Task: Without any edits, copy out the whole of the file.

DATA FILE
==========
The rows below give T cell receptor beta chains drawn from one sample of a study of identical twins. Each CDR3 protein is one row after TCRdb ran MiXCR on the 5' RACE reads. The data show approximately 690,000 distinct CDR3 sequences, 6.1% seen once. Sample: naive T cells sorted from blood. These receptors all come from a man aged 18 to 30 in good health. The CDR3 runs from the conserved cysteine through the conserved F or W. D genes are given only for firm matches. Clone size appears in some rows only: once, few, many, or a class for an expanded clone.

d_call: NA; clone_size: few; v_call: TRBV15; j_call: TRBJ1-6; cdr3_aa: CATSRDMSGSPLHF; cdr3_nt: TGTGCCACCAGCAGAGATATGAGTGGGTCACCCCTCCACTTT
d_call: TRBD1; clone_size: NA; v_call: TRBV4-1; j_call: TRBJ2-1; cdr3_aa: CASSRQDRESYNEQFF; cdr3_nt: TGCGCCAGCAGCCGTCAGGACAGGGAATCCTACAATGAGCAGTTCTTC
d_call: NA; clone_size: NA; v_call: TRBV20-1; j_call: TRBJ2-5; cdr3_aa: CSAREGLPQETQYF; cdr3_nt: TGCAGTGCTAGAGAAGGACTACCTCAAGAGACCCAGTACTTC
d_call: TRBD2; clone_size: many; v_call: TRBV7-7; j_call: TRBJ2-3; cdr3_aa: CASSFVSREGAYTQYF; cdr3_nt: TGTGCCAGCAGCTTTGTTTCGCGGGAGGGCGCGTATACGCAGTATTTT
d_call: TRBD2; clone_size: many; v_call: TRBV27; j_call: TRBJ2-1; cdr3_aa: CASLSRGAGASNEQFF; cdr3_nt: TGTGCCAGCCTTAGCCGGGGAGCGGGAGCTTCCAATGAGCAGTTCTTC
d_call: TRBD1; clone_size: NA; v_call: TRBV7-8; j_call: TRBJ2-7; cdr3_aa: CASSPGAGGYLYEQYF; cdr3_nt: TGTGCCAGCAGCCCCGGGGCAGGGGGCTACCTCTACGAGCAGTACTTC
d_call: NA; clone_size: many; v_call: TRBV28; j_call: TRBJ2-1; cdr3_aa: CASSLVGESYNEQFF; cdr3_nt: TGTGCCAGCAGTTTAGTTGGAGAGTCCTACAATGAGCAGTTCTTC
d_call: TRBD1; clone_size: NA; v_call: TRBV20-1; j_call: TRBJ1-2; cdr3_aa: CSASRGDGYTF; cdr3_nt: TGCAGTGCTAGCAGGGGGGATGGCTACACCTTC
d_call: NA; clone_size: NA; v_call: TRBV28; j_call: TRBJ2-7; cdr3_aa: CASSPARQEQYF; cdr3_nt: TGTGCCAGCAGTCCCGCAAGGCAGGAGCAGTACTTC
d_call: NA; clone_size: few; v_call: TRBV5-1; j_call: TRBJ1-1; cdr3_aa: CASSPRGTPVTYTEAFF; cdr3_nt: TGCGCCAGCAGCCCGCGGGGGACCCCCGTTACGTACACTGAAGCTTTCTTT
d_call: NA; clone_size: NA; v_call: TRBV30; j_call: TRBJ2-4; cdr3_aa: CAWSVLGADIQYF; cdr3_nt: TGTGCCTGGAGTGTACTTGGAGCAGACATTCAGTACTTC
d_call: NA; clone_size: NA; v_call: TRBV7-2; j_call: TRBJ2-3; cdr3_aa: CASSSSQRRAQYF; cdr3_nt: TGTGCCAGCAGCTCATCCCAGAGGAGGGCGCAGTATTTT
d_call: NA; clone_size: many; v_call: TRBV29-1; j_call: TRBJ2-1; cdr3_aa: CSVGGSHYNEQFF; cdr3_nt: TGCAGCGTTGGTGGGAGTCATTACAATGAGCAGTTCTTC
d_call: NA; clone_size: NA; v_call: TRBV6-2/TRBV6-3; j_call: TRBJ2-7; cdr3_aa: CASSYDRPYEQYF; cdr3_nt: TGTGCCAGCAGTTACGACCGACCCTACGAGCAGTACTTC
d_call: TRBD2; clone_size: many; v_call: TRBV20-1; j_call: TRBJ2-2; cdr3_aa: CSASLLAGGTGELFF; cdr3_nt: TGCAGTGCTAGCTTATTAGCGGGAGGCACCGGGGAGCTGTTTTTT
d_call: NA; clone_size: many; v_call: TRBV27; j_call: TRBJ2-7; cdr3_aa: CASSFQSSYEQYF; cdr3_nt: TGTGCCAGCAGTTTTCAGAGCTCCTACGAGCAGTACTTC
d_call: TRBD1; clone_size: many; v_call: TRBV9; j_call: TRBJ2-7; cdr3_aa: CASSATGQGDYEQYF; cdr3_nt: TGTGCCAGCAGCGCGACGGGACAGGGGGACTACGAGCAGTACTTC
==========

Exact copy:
The rows below give T cell receptor beta chains drawn from one sample of a study of identical twins. Each CDR3 protein is one row after TCRdb ran MiXCR on the 5' RACE reads. The data show approximately 690,000 distinct CDR3 sequences, 6.1% seen once. Sample: naive T cells sorted from blood. These receptors all come from a man aged 18 to 30 in good health. The CDR3 runs from the conserved cysteine through the conserved F or W. D genes are given only for firm matches. Clone size appears in some rows only: once, few, many, or a class for an expanded clone.

d_call: NA; clone_size: few; v_call: TRBV15; j_call: TRBJ1-6; cdr3_aa: CATSRDMSGSPLHF; cdr3_nt: TGTGCCACCAGCAGAGATATGAGTGGGTCACCCCTCCACTTT
d_call: TRBD1; clone_size: NA; v_call: TRBV4-1; j_call: TRBJ2-1; cdr3_aa: CASSRQDRESYNEQFF; cdr3_nt: TGCGCCAGCAGCCGTCAGGACAGGGAATCCTACAATGAGCAGTTCTTC
d_call: NA; clone_size: NA; v_call: TRBV20-1; j_call: TRBJ2-5; cdr3_aa: CSAREGLPQETQYF; cdr3_nt: TGCAGTGCTAGAGAAGGACTACCTCAAGAGACCCAGTACTTC
d_call: TRBD2; clone_size: many; v_call: TRBV7-7; j_call: TRBJ2-3; cdr3_aa: CASSFVSREGAYTQYF; cdr3_nt: TGTGCCAGCAGCTTTGTTTCGCGGGAGGGCGCGTATACGCAGTATTTT
d_call: TRBD2; clone_size: many; v_call: TRBV27; j_call: TRBJ2-1; cdr3_aa: CASLSRGAGASNEQFF; cdr3_nt: TGTGCCAGCCTTAGCCGGGGAGCGGGAGCTTCCAATGAGCAGTTCTTC
d_call: TRBD1; clone_size: NA; v_call: TRBV7-8; j_call: TRBJ2-7; cdr3_aa: CASSPGAGGYLYEQYF; cdr3_nt: TGTGCCAGCAGCCCCGGGGCAGGGGGCTACCTCTACGAGCAGTACTTC
d_call: NA; clone_size: many; v_call: TRBV28; j_call: TRBJ2-1; cdr3_aa: CASSLVGESYNEQFF; cdr3_nt: TGTGCCAGCAGTTTAGTTGGAGAGTCCTACAATGAGCAGTTCTTC
d_call: TRBD1; clone_size: NA; v_call: TRBV20-1; j_call: TRBJ1-2; cdr3_aa: CSASRGDGYTF; cdr3_nt: TGCAGTGCTAGCAGGGGGGATGGCTACACCTTC
d_call: NA; clone_size: NA; v_call: TRBV28; j_call: TRBJ2-7; cdr3_aa: CASSPARQEQYF; cdr3_nt: TGTGCCAGCAGTCCCGCAAGGCAGGAGCAGTACTTC
d_call: NA; clone_size: few; v_call: TRBV5-1; j_call: TRBJ1-1; cdr3_aa: CASSPRGTPVTYTEAFF; cdr3_nt: TGCGCCAGCAGCCCGCGGGGGACCCCCGTTACGTACACTGAAGCTTTCTTT
d_call: NA; clone_size: NA; v_call: TRBV30; j_call: TRBJ2-4; cdr3_aa: CAWSVLGADIQYF; cdr3_nt: TGTGCCTGGAGTGTACTTGGAGCAGACATTCAGTACTTC
d_call: NA; clone_size: NA; v_call: TRBV7-2; j_call: TRBJ2-3; cdr3_aa: CASSSSQRRAQYF; cdr3_nt: TGTGCCAGCAGCTCATCCCAGAGGAGGGCGCAGTATTTT
d_call: NA; clone_size: many; v_call: TRBV29-1; j_call: TRBJ2-1; cdr3_aa: CSVGGSHYNEQFF; cdr3_nt: TGCAGCGTTGGTGGGAGTCATTACAATGAGCAGTTCTTC
d_call: NA; clone_size: NA; v_call: TRBV6-2/TRBV6-3; j_call: TRBJ2-7; cdr3_aa: CASSYDRPYEQYF; cdr3_nt: TGTGCCAGCAGTTACGACCGACCCTACGAGCAGTACTTC
d_call: TRBD2; clone_size: many; v_call: TRBV20-1; j_call: TRBJ2-2; cdr3_aa: CSASLLAGGTGELFF; cdr3_nt: TGCAGTGCTAGCTTATTAGCGGGAGGCACCGGGGAGCTGTTTTTT
d_call: NA; clone_size: many; v_call: TRBV27; j_call: TRBJ2-7; cdr3_aa: CASSFQSSYEQYF; cdr3_nt: TGTGCCAGCAGTTTTCAGAGCTCCTACGAGCAGTACTTC
d_call: TRBD1; clone_size: many; v_call: TRBV9; j_call: TRBJ2-7; cdr3_aa: CASSATGQGDYEQYF; cdr3_nt: TGTGCCAGCAGCGCGACGGGACAGGGGGACTACGAGCAGTACTTC